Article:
That bloodbath in the Old Dominion
Northern Virginia is taking on the political and socioeconomic profile of San Francisco.
Another and perhaps insoluble problem for the GOP, not only in the Old Dominion, is demography.
Democrats rolled up their largest margins among African-Americans, Hispanics, single women, immigrants and the young. And these voting blocs are growing.
Gillespie ran up his largest margins among white males near and past retirement age and married white women. These Middle Americans are in inexorable demographic decline.
The Greatest Generation is passing on, and baby boomers born between 1946 and 1951 are now on Medicare and Social Security.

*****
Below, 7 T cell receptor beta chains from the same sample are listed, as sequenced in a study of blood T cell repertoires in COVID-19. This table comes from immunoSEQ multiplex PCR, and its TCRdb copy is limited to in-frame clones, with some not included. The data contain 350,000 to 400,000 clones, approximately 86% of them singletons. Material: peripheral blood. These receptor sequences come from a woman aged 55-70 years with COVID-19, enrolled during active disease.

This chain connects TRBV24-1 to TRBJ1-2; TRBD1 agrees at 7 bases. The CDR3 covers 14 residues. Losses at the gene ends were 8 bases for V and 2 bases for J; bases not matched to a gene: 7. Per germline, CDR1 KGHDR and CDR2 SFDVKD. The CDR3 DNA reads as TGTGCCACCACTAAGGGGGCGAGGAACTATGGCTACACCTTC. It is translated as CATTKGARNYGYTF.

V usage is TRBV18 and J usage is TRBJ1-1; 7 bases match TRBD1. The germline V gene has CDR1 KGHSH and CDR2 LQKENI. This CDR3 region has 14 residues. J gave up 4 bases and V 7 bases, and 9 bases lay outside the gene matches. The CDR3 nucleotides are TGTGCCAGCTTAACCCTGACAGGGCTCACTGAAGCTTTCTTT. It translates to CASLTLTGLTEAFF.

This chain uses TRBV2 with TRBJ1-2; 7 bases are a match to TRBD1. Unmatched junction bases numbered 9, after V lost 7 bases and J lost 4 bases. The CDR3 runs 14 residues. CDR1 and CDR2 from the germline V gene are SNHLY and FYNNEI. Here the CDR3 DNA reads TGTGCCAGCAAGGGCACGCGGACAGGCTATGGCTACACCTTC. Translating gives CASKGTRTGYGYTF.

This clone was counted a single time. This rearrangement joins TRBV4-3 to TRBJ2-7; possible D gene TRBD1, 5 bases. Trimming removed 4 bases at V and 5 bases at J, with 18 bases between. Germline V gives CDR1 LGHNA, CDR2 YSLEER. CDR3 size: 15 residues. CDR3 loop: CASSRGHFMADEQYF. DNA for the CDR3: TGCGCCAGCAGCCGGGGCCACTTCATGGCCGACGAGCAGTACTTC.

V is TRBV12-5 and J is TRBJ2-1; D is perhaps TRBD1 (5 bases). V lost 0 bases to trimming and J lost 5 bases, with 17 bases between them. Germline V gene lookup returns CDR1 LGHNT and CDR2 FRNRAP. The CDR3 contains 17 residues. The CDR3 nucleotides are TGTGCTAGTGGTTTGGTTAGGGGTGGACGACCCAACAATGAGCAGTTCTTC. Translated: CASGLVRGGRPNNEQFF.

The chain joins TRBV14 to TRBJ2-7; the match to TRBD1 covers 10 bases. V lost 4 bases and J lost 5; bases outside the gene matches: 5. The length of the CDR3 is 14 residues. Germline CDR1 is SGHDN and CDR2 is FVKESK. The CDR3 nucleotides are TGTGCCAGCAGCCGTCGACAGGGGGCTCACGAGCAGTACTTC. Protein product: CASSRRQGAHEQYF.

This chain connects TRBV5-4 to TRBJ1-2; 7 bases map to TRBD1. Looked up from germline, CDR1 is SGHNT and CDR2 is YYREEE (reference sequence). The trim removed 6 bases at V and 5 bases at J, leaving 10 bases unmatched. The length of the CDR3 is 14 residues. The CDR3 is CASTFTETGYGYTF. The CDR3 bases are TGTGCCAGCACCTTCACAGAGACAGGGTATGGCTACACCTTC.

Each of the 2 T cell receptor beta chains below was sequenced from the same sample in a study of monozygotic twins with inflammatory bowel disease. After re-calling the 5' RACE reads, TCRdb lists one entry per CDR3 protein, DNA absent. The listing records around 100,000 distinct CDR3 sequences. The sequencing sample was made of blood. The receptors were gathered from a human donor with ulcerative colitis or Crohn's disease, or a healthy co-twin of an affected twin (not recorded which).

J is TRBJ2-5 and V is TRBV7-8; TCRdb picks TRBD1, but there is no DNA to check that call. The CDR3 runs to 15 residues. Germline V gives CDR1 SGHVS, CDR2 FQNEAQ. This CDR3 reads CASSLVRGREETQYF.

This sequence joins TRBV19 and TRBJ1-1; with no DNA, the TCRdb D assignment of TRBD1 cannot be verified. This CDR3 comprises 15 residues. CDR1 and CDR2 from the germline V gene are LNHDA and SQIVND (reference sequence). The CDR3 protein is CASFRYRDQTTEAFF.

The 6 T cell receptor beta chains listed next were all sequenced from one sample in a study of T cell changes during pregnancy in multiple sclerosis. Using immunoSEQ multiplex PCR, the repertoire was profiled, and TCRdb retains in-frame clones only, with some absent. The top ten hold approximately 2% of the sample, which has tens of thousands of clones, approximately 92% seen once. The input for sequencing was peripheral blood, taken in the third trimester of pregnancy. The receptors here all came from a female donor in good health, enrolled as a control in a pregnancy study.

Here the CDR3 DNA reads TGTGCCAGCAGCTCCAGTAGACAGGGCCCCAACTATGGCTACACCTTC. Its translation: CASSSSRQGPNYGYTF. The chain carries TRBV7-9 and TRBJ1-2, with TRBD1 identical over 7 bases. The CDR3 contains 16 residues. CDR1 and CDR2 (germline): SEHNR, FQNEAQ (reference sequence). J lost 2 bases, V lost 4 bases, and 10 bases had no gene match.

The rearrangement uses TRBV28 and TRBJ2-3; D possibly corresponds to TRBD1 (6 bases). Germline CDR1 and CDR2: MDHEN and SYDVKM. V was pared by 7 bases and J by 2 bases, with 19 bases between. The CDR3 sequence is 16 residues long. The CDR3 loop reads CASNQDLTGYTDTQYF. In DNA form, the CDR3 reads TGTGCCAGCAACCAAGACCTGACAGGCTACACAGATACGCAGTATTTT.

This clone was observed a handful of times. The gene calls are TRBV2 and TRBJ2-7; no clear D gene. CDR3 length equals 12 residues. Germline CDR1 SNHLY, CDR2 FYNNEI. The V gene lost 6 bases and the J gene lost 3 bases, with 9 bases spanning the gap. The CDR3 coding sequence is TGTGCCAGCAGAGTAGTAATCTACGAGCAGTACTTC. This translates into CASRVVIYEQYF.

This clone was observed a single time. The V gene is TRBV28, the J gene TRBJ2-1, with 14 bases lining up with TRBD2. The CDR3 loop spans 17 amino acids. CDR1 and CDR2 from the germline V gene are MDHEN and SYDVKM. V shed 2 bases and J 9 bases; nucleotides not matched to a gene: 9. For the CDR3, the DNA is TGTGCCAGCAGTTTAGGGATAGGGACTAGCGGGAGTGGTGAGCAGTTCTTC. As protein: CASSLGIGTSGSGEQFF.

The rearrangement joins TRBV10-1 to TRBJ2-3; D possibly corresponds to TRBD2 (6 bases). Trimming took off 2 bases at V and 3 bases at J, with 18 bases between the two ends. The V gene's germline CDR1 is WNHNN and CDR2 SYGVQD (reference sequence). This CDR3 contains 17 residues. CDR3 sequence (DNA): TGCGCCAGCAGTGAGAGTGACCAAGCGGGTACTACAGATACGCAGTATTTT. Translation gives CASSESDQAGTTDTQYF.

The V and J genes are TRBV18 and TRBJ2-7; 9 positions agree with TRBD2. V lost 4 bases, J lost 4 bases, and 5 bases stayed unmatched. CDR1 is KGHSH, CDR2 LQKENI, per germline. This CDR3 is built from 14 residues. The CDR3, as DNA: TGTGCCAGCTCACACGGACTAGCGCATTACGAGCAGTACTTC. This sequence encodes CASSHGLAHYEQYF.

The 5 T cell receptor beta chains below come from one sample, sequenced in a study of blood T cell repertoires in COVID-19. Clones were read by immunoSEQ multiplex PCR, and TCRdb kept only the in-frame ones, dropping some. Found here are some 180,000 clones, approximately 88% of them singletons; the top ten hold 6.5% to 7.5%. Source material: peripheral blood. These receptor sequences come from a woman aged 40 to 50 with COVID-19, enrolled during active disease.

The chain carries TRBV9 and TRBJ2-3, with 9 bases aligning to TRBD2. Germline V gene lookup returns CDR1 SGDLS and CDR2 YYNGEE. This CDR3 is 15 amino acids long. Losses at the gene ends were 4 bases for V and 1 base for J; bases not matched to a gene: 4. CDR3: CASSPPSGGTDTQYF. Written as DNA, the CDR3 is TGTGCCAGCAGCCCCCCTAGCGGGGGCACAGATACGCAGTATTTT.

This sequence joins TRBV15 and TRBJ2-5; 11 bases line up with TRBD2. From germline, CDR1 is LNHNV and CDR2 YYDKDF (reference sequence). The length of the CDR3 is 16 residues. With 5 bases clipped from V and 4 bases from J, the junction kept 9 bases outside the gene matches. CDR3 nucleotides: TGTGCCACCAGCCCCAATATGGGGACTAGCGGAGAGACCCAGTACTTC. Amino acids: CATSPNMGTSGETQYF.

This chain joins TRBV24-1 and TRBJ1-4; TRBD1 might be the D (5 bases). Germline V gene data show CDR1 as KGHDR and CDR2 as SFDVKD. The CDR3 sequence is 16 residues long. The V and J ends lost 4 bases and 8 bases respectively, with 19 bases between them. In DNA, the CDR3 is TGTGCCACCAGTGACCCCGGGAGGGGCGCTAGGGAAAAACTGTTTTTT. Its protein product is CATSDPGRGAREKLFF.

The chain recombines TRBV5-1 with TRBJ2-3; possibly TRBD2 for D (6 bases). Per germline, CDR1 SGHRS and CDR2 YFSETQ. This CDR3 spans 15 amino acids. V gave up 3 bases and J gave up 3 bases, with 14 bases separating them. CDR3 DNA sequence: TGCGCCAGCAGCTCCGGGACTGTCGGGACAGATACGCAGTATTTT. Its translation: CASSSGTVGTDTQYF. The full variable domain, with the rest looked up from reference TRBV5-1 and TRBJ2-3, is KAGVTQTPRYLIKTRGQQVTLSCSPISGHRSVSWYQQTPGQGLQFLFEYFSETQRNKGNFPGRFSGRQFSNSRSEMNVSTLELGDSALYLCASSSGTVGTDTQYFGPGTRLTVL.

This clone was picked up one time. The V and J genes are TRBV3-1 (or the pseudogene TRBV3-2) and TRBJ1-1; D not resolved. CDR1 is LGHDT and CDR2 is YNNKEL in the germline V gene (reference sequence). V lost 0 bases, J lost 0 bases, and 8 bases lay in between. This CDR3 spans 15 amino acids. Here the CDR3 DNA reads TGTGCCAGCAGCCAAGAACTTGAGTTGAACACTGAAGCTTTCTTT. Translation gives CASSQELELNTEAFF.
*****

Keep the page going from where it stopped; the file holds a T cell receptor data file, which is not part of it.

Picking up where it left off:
Yet reports of the GOP's demise are grossly exaggerated.
Though Gillespie lost by nine points, Jill Vogel, who ran for lieutenant governor on Trumpian issues, lost by six.
By 2-1, Virginians do not want their Confederate monuments torn down. Northam, sensing this, moved toward Gillespie's position as the campaign went on. Also, among the 27 percent of Virginians who regarded taxes and immigration as the top issues, Gillespie won by nearly 4-1.
It was health care concerns, the No. 1 issue, that buried the GOP.
As for mainstream media rage and revulsion at the "racism" of Gillespie ads suggesting Northam supported sanctuary cities and was soft on the MS-13 gang, this reflects an abiding establishment fear of the Trumpian issues of illegal immigration and crime.